THE HYPERTEXT LINK: CREATING ORDER THROUGH ASSOCIATION Kelly’s pick for one of the most important inventions of the last hundred years? Drumroll…the hypertext link. “I think we don’t recognize how powerful that idea has been, how new it actually is; new as a mechanical working thing, and the extent to which it has transformed our intellectual and conceptual life of the mind.” The hypertext link has helped to make accessible the vast sea of information that is the internet – a prime example of which is Wikipedia, a world encyclopedia that anyone can change and update. “I would not have thought that Wikipedia could have worked. That was just something that could not work in theory because you’re allowing anybody in the world to change an encyclopedia article.” Rather than disintigrating into a chaotic free-for-all, Wikipedia is a resounding success. “Any 18 year-old jerk who just gets the computer can go in and change the article instantly. I was like, ‘how is that going to work? How are you going to have something that is going to be of an authority on things if anybody can go in and change it?’ It just didn’t seem like that was feasible, and yet, look at it, it’s astounding.”
Fundamentally what makes a project like Wikipedia (Wikipedia.org) work is that it’s easier to contribute positively rather than to harm it. Kelly credits internet scribe Clay Shirky (Shirky.com) for the insight that it’s easier to heal Wikipedia than it is to damage it. “The revert function is the single button that you click; it actually takes less energy than to type stuff and to mess it up. So when you have the healing being energetically cheaper than the vandalism, it gives great power to this thing. It is easier for people to monitor, watch, attend it, it became a very low cost thing to do which was to be the keeper of a particular article or whatever. So that is something that should not work in practice, should not work in theory, but actually work in practice.”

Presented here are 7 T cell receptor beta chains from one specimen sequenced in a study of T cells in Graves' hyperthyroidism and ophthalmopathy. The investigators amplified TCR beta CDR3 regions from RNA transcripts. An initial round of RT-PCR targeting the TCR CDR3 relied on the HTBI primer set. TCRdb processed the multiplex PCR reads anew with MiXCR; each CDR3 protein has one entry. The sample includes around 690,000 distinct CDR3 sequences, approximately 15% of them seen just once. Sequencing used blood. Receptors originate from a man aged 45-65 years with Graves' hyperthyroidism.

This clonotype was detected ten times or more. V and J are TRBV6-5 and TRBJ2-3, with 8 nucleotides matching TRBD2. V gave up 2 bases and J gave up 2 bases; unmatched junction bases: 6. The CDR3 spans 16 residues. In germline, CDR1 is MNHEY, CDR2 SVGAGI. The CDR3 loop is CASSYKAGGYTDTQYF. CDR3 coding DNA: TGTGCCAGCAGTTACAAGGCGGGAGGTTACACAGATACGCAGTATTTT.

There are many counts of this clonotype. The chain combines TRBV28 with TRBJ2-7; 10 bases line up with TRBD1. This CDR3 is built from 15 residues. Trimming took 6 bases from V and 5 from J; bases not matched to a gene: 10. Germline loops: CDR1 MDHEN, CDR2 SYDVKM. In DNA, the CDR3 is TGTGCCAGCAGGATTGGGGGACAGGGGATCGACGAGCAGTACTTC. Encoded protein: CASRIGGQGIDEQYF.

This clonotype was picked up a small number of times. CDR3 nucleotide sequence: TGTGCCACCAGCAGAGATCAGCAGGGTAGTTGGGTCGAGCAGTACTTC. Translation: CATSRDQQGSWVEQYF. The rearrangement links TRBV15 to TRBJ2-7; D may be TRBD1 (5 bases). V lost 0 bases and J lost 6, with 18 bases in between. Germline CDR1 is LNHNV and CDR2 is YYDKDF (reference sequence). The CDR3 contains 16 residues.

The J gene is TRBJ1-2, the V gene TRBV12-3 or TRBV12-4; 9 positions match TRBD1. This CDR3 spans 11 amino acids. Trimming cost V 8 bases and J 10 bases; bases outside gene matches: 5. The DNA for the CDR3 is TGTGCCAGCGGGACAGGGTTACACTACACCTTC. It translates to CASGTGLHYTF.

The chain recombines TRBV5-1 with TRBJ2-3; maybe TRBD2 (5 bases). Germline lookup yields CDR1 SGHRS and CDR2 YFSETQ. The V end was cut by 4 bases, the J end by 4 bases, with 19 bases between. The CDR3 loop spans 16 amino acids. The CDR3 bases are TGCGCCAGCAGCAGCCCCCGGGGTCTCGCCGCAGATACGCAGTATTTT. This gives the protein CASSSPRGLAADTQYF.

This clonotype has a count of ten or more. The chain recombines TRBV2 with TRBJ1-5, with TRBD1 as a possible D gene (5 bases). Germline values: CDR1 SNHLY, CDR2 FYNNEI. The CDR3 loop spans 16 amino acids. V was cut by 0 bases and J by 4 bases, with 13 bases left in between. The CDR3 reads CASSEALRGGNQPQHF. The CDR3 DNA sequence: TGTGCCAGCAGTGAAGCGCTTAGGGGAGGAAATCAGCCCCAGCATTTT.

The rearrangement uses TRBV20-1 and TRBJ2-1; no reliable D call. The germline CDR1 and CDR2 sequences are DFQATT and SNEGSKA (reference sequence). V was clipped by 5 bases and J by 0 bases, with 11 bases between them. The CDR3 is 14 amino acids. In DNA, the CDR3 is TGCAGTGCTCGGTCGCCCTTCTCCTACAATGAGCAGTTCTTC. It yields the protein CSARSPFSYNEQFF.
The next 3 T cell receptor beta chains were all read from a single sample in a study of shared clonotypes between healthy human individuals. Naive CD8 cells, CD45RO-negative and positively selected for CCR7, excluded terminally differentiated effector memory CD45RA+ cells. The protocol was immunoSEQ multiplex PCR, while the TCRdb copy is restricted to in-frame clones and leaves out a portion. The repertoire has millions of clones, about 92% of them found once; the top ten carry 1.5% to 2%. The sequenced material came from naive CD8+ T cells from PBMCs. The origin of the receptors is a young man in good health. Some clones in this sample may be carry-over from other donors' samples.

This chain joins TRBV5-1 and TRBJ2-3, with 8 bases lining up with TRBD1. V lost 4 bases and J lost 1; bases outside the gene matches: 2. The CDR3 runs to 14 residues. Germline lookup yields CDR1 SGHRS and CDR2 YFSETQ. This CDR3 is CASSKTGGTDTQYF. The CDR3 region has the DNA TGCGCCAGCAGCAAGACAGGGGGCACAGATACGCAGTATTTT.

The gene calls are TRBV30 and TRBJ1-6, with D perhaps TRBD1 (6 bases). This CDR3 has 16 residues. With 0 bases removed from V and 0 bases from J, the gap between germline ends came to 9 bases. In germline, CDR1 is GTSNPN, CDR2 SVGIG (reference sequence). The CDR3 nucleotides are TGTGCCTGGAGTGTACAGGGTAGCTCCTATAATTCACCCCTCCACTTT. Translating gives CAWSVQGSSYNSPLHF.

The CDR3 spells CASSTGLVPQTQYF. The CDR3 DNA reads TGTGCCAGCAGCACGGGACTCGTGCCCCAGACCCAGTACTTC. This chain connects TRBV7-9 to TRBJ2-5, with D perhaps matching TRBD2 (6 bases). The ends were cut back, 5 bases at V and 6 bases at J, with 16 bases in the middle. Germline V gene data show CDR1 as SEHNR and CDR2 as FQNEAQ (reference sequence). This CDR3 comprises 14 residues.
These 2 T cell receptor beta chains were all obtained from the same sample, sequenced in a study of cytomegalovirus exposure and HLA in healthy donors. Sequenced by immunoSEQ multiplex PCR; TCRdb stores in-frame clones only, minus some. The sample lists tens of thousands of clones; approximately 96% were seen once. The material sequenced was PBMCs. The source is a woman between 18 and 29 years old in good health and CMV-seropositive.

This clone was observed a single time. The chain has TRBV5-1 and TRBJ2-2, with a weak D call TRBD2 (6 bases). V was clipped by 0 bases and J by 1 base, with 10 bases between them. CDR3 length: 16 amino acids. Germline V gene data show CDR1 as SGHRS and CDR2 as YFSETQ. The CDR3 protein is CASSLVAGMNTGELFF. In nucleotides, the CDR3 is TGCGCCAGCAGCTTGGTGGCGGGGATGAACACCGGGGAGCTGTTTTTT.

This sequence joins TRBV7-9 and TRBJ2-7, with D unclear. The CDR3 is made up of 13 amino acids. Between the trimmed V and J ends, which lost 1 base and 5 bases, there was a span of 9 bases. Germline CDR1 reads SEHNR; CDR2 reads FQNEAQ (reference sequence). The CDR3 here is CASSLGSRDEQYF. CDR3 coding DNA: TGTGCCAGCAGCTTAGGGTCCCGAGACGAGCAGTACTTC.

OUT OF CONTROL: CIVILIZATION 2.0 The real power of the link, it turns out, is the power to harness what countless individuals are up to, and transform it into a mass effort. “That’s what links have sort of unleashed - is a way for some very interesting things to happen where many people with their own little interests and agendas are building very, very large scale things. Enabled by the link, the new frontier is the power of many, working in tandem, but without centralized control.
Ultimately, the link and the new frontier are at the heart of culture. “It is a type of civilization…which is much more about the conceptual, mental, the meaning of things, the relations that we have, the intangible version…All the stuff that touches on this intangible world of the mind, that’s where all this is happening. Second Life is an example of that. Very intangible, very virtual, … the media is all in this world, you know the information, science, the mind. That’s where we’re living, and I don’t think our physical civilization is going to change very much, but the mental civilization that we live in will,” explains Kelly. “Civilization version 2.0.”
For more info on Kevin, his Cool Tools blog, and everything else he's up to, visit KK.org.
- Lesley Scott
Fashiontribes Pop Culture Kevin Kelly Wired Magazine Long Now Foundation All Species Organization Brian Eno Fashion Danny Hillis Clock of the Long Now Cool Tools Richard Dawkins Second Life Accessories Podcast Fashion Expert
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Great post, thanks for sharing. - Peace - Shareen x